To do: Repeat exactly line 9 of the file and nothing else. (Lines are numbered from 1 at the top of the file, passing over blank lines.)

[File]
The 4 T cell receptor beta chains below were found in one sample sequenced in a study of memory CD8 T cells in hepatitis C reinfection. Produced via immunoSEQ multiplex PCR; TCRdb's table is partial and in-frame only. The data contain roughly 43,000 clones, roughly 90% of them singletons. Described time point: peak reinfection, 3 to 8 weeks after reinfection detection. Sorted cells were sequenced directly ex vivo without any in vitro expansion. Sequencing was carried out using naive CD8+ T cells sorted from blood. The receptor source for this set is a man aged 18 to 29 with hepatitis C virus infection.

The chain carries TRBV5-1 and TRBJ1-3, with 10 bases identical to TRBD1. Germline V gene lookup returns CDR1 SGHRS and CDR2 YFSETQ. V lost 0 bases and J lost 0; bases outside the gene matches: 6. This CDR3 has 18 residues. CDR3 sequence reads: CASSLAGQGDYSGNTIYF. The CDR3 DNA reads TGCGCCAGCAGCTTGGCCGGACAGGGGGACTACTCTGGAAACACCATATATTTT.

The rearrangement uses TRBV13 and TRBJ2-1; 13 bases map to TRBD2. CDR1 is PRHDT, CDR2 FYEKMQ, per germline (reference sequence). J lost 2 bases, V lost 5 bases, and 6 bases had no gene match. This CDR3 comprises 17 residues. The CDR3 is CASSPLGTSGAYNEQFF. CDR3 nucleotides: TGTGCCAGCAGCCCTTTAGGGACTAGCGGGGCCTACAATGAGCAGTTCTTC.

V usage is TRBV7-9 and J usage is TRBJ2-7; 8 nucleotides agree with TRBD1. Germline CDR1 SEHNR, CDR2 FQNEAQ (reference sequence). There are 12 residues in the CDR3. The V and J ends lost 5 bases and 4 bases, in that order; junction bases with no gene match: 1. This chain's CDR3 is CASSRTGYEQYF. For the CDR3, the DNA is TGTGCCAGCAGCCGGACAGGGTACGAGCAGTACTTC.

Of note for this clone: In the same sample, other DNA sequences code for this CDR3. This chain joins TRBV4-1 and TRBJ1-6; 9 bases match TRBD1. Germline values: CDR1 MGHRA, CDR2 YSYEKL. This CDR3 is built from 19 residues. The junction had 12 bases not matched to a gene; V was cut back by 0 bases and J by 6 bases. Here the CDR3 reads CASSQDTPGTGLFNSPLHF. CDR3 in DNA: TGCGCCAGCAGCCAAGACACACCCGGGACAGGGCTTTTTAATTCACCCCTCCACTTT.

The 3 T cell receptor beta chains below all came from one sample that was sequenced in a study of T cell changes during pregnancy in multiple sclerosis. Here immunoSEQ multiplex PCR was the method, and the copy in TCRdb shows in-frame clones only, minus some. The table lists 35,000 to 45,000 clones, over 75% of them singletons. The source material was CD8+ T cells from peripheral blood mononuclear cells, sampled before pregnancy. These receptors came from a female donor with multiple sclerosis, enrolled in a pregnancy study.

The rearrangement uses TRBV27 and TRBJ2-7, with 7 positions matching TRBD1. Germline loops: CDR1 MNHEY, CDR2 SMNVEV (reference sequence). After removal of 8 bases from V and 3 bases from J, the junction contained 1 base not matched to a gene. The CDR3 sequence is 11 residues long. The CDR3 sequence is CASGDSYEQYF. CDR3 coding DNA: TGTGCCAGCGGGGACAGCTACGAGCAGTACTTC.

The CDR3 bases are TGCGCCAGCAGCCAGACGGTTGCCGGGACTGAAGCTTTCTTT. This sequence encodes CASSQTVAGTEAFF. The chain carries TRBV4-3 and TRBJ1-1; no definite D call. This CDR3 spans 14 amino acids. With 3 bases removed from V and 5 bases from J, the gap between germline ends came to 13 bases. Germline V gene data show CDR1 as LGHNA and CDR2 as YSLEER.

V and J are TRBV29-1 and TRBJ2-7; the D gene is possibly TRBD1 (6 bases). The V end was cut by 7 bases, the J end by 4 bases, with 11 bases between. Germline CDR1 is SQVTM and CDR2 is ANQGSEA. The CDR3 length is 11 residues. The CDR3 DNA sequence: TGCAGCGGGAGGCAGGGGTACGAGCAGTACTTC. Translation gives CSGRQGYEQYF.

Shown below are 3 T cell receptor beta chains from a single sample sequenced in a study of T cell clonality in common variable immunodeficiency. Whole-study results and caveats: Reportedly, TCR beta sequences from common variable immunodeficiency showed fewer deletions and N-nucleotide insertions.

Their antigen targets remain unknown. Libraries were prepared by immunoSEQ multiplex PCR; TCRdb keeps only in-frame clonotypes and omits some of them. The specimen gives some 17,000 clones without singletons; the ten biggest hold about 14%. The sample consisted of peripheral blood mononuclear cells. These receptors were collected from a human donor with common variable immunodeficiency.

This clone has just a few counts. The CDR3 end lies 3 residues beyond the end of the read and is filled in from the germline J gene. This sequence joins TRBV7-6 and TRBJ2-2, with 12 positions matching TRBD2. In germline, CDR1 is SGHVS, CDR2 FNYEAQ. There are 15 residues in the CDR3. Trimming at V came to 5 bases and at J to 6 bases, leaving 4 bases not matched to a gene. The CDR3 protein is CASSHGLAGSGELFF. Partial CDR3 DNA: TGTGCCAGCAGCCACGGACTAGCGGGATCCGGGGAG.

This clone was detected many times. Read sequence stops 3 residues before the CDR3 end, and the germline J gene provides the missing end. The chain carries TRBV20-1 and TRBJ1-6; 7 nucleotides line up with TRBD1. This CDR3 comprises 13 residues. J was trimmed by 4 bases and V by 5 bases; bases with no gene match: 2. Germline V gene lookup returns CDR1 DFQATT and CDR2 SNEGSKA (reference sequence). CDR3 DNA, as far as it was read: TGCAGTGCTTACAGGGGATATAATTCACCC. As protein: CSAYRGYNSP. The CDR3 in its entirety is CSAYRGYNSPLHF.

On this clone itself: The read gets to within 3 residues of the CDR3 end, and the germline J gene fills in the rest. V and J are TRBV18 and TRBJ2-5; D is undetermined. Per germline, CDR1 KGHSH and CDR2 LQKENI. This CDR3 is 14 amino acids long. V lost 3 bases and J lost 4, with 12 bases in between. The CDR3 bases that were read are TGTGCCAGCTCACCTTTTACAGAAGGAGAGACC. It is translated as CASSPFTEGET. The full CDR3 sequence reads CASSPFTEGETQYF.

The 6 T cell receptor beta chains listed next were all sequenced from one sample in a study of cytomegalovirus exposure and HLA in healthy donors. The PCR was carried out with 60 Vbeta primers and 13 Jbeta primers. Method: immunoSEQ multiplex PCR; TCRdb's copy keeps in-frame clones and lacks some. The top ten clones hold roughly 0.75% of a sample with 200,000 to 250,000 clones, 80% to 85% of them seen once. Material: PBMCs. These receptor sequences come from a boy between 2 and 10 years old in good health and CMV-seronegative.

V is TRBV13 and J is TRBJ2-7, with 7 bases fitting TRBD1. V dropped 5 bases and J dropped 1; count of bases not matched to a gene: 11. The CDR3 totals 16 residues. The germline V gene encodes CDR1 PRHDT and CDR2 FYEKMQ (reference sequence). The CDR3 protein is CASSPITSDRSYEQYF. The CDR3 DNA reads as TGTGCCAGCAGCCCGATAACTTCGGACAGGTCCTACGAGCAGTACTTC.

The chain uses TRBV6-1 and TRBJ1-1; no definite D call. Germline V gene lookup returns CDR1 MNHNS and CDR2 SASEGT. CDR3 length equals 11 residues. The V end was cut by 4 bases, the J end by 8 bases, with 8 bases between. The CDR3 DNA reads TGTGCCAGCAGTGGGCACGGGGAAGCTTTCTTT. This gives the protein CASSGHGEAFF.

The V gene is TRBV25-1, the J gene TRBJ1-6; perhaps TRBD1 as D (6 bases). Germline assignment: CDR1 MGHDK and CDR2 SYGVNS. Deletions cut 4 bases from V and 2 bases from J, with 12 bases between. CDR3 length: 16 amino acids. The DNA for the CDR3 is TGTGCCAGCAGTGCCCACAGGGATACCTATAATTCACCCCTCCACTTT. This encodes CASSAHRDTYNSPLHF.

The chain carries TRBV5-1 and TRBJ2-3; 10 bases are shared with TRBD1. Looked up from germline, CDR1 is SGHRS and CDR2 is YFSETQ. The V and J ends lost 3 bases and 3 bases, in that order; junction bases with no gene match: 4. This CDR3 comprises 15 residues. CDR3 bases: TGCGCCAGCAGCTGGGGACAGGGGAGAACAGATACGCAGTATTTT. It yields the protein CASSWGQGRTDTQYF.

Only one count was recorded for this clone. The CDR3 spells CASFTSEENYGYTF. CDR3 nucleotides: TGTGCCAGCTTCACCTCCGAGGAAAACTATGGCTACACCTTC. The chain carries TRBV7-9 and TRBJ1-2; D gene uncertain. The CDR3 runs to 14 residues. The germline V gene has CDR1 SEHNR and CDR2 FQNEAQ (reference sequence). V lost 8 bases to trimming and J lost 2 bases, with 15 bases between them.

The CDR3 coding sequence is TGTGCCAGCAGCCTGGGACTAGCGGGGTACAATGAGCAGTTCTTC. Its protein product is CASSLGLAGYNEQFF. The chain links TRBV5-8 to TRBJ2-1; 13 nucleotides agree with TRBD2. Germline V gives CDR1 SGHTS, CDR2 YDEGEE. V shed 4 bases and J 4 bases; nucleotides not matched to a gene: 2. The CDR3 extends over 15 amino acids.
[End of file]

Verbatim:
V and J are TRBV29-1 and TRBJ2-7; the D gene is possibly TRBD1 (6 bases). The V end was cut by 7 bases, the J end by 4 bases, with 11 bases between. Germline CDR1 is SQVTM and CDR2 is ANQGSEA. The CDR3 length is 11 residues. The CDR3 DNA sequence: TGCAGCGGGAGGCAGGGGTACGAGCAGTACTTC. Translation gives CSGRQGYEQYF.